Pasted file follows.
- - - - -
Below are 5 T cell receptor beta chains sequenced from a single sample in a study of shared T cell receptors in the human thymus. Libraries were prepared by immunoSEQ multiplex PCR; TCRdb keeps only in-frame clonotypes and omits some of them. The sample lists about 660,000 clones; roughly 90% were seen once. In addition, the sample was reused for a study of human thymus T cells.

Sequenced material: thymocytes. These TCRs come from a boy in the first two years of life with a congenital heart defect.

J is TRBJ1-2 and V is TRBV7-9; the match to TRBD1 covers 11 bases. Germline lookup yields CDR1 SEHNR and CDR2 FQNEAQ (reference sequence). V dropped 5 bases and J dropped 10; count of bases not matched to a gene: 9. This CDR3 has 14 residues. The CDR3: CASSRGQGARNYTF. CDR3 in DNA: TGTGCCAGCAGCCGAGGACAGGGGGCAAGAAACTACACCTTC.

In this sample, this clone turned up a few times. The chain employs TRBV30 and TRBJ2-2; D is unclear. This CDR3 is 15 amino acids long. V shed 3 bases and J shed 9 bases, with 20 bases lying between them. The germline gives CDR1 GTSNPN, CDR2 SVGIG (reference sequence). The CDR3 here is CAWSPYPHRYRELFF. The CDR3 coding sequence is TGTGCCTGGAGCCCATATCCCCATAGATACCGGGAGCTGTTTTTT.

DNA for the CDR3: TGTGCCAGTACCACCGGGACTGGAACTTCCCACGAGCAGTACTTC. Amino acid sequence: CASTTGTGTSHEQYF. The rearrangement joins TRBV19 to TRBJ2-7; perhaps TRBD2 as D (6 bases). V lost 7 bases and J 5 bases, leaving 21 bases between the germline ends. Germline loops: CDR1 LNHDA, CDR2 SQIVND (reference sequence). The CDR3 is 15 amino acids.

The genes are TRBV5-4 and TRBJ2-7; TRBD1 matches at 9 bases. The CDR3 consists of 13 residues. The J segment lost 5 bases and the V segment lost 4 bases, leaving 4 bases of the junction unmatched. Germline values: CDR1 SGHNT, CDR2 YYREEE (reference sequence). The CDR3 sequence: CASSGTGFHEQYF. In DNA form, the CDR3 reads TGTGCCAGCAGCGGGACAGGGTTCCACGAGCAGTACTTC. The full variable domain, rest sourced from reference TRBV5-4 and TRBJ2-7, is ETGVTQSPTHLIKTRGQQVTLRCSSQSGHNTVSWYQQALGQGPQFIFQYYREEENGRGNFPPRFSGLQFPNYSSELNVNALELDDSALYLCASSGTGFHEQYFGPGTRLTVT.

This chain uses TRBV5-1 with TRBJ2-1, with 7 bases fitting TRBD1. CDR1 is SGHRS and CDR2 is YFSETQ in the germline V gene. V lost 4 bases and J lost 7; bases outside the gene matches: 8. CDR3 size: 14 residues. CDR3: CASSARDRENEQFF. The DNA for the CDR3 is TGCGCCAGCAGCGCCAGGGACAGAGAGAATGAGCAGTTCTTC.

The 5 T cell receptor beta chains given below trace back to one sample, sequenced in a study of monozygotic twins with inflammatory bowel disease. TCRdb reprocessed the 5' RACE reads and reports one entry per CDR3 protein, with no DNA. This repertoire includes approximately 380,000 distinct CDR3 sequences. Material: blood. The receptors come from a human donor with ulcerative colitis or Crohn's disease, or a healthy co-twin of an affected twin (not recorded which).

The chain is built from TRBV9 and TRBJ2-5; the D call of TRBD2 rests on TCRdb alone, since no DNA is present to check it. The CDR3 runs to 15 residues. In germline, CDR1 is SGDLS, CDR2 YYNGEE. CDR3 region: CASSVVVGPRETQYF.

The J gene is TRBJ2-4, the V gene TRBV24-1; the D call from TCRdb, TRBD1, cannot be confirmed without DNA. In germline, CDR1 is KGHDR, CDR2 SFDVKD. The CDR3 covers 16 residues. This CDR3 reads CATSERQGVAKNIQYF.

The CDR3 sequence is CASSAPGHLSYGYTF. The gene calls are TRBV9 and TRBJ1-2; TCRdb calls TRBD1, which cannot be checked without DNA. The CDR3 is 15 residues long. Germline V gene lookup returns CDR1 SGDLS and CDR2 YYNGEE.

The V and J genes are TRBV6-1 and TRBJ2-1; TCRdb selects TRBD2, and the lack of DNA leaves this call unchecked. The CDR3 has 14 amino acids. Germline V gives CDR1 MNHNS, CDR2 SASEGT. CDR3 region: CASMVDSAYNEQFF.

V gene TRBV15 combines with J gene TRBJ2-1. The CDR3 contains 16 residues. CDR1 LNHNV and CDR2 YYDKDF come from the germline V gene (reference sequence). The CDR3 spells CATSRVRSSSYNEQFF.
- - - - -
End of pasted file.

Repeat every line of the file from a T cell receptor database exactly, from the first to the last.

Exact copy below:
Below are 5 T cell receptor beta chains sequenced from a single sample in a study of shared T cell receptors in the human thymus. Libraries were prepared by immunoSEQ multiplex PCR; TCRdb keeps only in-frame clonotypes and omits some of them. The sample lists about 660,000 clones; roughly 90% were seen once. In addition, the sample was reused for a study of human thymus T cells.

Sequenced material: thymocytes. These TCRs come from a boy in the first two years of life with a congenital heart defect.

J is TRBJ1-2 and V is TRBV7-9; the match to TRBD1 covers 11 bases. Germline lookup yields CDR1 SEHNR and CDR2 FQNEAQ (reference sequence). V dropped 5 bases and J dropped 10; count of bases not matched to a gene: 9. This CDR3 has 14 residues. The CDR3: CASSRGQGARNYTF. CDR3 in DNA: TGTGCCAGCAGCCGAGGACAGGGGGCAAGAAACTACACCTTC.

In this sample, this clone turned up a few times. The chain employs TRBV30 and TRBJ2-2; D is unclear. This CDR3 is 15 amino acids long. V shed 3 bases and J shed 9 bases, with 20 bases lying between them. The germline gives CDR1 GTSNPN, CDR2 SVGIG (reference sequence). The CDR3 here is CAWSPYPHRYRELFF. The CDR3 coding sequence is TGTGCCTGGAGCCCATATCCCCATAGATACCGGGAGCTGTTTTTT.

DNA for the CDR3: TGTGCCAGTACCACCGGGACTGGAACTTCCCACGAGCAGTACTTC. Amino acid sequence: CASTTGTGTSHEQYF. The rearrangement joins TRBV19 to TRBJ2-7; perhaps TRBD2 as D (6 bases). V lost 7 bases and J 5 bases, leaving 21 bases between the germline ends. Germline loops: CDR1 LNHDA, CDR2 SQIVND (reference sequence). The CDR3 is 15 amino acids.

The genes are TRBV5-4 and TRBJ2-7; TRBD1 matches at 9 bases. The CDR3 consists of 13 residues. The J segment lost 5 bases and the V segment lost 4 bases, leaving 4 bases of the junction unmatched. Germline values: CDR1 SGHNT, CDR2 YYREEE (reference sequence). The CDR3 sequence: CASSGTGFHEQYF. In DNA form, the CDR3 reads TGTGCCAGCAGCGGGACAGGGTTCCACGAGCAGTACTTC. The full variable domain, rest sourced from reference TRBV5-4 and TRBJ2-7, is ETGVTQSPTHLIKTRGQQVTLRCSSQSGHNTVSWYQQALGQGPQFIFQYYREEENGRGNFPPRFSGLQFPNYSSELNVNALELDDSALYLCASSGTGFHEQYFGPGTRLTVT.

This chain uses TRBV5-1 with TRBJ2-1, with 7 bases fitting TRBD1. CDR1 is SGHRS and CDR2 is YFSETQ in the germline V gene. V lost 4 bases and J lost 7; bases outside the gene matches: 8. CDR3 size: 14 residues. CDR3: CASSARDRENEQFF. The DNA for the CDR3 is TGCGCCAGCAGCGCCAGGGACAGAGAGAATGAGCAGTTCTTC.

The 5 T cell receptor beta chains given below trace back to one sample, sequenced in a study of monozygotic twins with inflammatory bowel disease. TCRdb reprocessed the 5' RACE reads and reports one entry per CDR3 protein, with no DNA. This repertoire includes approximately 380,000 distinct CDR3 sequences. Material: blood. The receptors come from a human donor with ulcerative colitis or Crohn's disease, or a healthy co-twin of an affected twin (not recorded which).

The chain is built from TRBV9 and TRBJ2-5; the D call of TRBD2 rests on TCRdb alone, since no DNA is present to check it. The CDR3 runs to 15 residues. In germline, CDR1 is SGDLS, CDR2 YYNGEE. CDR3 region: CASSVVVGPRETQYF.

The J gene is TRBJ2-4, the V gene TRBV24-1; the D call from TCRdb, TRBD1, cannot be confirmed without DNA. In germline, CDR1 is KGHDR, CDR2 SFDVKD. The CDR3 covers 16 residues. This CDR3 reads CATSERQGVAKNIQYF.

The CDR3 sequence is CASSAPGHLSYGYTF. The gene calls are TRBV9 and TRBJ1-2; TCRdb calls TRBD1, which cannot be checked without DNA. The CDR3 is 15 residues long. Germline V gene lookup returns CDR1 SGDLS and CDR2 YYNGEE.

The V and J genes are TRBV6-1 and TRBJ2-1; TCRdb selects TRBD2, and the lack of DNA leaves this call unchecked. The CDR3 has 14 amino acids. Germline V gives CDR1 MNHNS, CDR2 SASEGT. CDR3 region: CASMVDSAYNEQFF.

V gene TRBV15 combines with J gene TRBJ2-1. The CDR3 contains 16 residues. CDR1 LNHNV and CDR2 YYDKDF come from the germline V gene (reference sequence). The CDR3 spells CATSRVRSSSYNEQFF.